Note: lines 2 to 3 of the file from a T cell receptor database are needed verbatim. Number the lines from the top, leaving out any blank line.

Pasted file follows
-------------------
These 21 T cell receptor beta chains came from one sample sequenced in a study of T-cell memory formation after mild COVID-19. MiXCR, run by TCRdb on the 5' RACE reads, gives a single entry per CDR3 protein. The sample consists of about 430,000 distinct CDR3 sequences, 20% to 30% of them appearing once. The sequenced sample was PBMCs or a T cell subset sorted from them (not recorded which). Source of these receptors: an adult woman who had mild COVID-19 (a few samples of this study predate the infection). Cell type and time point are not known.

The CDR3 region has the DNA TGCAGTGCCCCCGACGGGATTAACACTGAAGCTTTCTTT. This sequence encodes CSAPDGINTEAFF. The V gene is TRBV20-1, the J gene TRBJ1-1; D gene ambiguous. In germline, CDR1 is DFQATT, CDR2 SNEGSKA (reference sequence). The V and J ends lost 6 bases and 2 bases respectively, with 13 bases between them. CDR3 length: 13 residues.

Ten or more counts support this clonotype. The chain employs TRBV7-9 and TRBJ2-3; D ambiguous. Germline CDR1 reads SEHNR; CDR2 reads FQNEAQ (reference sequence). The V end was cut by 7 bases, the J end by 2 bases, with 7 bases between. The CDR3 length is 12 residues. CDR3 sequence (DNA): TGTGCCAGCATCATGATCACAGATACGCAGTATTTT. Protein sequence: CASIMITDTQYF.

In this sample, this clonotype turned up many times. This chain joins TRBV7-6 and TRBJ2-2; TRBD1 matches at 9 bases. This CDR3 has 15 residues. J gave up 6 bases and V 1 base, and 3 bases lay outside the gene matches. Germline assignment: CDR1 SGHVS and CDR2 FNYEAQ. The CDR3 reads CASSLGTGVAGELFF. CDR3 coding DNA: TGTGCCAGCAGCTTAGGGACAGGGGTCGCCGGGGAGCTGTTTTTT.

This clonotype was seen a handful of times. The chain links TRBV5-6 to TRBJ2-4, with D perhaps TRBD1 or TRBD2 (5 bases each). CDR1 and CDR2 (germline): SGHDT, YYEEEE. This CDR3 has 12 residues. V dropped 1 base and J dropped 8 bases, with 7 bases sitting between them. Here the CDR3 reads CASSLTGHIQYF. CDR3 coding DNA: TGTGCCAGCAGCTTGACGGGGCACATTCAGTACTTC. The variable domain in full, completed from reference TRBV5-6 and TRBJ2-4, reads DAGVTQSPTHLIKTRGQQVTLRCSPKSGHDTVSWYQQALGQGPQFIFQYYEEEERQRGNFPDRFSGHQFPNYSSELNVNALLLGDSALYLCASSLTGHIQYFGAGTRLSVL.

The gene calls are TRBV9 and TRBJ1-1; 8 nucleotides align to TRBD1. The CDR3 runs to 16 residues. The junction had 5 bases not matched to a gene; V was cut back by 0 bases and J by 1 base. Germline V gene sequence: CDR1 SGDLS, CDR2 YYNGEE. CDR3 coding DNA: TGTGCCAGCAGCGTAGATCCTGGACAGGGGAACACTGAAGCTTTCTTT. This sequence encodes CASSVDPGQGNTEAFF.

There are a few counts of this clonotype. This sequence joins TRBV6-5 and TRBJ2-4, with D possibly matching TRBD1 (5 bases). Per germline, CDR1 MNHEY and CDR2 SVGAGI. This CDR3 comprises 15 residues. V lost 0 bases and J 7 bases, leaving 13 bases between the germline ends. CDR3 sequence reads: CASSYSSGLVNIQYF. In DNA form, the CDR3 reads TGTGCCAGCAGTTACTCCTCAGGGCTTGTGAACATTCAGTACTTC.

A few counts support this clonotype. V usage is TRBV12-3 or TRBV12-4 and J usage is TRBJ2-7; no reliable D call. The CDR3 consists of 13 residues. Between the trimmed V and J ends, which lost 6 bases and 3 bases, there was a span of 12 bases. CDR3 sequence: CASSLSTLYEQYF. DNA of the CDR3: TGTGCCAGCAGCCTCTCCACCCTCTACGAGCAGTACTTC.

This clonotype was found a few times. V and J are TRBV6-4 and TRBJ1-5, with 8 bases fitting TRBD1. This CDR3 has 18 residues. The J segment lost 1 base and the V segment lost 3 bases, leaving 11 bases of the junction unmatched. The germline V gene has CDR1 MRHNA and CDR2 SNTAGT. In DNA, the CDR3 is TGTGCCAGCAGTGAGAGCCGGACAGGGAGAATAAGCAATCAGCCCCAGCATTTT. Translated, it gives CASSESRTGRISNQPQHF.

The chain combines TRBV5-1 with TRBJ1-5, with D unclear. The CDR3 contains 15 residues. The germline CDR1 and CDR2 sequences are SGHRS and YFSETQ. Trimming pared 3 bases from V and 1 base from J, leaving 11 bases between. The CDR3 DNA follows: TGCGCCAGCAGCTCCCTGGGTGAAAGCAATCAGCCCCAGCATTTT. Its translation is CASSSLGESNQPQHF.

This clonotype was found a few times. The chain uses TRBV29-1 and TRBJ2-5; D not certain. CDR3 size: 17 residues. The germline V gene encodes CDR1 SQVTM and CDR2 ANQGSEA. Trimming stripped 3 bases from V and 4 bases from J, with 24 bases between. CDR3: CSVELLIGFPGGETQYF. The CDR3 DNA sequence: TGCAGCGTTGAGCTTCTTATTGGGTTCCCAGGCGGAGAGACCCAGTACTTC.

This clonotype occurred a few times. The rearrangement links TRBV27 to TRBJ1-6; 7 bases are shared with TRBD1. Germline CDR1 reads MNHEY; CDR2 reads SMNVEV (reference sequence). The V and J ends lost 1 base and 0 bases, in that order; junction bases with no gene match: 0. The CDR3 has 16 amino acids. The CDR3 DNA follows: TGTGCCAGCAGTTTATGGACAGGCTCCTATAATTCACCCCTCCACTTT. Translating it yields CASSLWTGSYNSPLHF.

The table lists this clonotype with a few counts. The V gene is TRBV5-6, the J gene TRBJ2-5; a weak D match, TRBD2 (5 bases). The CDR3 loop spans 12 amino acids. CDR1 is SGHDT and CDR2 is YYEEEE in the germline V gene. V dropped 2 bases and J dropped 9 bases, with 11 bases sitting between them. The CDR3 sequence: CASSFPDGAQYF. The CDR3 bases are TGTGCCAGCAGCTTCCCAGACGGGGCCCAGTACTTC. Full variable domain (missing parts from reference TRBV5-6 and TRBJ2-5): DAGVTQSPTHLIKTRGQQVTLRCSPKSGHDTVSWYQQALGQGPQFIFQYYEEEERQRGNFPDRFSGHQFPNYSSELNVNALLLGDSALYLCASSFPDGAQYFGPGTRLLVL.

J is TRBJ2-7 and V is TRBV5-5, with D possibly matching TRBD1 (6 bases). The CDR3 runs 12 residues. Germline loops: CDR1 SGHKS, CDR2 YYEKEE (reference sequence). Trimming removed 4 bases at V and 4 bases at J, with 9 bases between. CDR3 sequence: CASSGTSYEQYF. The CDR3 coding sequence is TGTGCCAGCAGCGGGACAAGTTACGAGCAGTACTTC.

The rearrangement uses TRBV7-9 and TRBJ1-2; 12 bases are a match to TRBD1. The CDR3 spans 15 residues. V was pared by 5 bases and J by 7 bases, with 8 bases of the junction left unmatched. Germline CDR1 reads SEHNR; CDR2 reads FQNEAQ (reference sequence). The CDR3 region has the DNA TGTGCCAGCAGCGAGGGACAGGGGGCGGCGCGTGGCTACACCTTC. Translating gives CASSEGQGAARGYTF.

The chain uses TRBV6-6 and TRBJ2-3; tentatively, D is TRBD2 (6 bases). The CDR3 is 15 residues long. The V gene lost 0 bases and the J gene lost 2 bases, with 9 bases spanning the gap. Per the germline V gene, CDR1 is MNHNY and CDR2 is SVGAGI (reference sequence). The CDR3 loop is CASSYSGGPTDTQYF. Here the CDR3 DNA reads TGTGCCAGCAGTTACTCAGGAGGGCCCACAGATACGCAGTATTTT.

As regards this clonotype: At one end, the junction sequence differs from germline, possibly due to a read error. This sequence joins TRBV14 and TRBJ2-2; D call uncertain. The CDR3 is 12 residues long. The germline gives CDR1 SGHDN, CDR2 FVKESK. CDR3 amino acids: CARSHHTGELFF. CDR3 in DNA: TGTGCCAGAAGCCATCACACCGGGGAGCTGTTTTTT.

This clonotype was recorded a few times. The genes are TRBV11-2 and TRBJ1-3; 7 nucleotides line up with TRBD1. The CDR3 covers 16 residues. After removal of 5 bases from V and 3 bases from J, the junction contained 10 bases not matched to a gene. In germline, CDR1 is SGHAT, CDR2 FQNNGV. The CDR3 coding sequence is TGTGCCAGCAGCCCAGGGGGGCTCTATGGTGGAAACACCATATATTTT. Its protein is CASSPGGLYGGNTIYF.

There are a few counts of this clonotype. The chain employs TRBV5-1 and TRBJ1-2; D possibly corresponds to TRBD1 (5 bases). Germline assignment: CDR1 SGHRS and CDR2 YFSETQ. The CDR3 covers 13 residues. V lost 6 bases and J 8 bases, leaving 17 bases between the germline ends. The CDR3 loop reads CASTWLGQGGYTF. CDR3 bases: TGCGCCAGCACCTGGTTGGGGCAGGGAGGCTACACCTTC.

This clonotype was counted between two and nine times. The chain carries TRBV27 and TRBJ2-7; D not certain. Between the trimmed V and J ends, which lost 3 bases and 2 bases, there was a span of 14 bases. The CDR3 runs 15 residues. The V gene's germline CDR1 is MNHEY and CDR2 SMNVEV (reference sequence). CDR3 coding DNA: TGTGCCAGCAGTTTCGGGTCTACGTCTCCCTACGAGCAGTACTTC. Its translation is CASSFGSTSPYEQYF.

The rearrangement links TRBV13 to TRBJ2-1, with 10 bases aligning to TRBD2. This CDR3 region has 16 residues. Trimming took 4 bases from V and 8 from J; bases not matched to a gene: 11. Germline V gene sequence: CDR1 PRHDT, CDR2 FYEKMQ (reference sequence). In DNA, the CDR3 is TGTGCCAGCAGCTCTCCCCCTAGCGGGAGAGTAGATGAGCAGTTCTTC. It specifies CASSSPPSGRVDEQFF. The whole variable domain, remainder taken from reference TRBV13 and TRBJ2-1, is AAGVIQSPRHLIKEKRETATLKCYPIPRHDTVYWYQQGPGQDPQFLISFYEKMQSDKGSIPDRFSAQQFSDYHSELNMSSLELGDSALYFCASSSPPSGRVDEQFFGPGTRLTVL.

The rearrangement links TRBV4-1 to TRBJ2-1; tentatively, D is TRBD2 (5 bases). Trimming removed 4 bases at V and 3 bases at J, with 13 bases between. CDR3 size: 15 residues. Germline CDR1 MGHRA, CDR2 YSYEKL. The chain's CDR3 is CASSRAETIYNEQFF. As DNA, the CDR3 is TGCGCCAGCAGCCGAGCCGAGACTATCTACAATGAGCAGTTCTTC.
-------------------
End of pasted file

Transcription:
The CDR3 region has the DNA TGCAGTGCCCCCGACGGGATTAACACTGAAGCTTTCTTT. This sequence encodes CSAPDGINTEAFF. The V gene is TRBV20-1, the J gene TRBJ1-1; D gene ambiguous. In germline, CDR1 is DFQATT, CDR2 SNEGSKA (reference sequence). The V and J ends lost 6 bases and 2 bases respectively, with 13 bases between them. CDR3 length: 13 residues.

Ten or more counts support this clonotype. The chain employs TRBV7-9 and TRBJ2-3; D ambiguous. Germline CDR1 reads SEHNR; CDR2 reads FQNEAQ (reference sequence). The V end was cut by 7 bases, the J end by 2 bases, with 7 bases between. The CDR3 length is 12 residues. CDR3 sequence (DNA): TGTGCCAGCATCATGATCACAGATACGCAGTATTTT. Protein sequence: CASIMITDTQYF.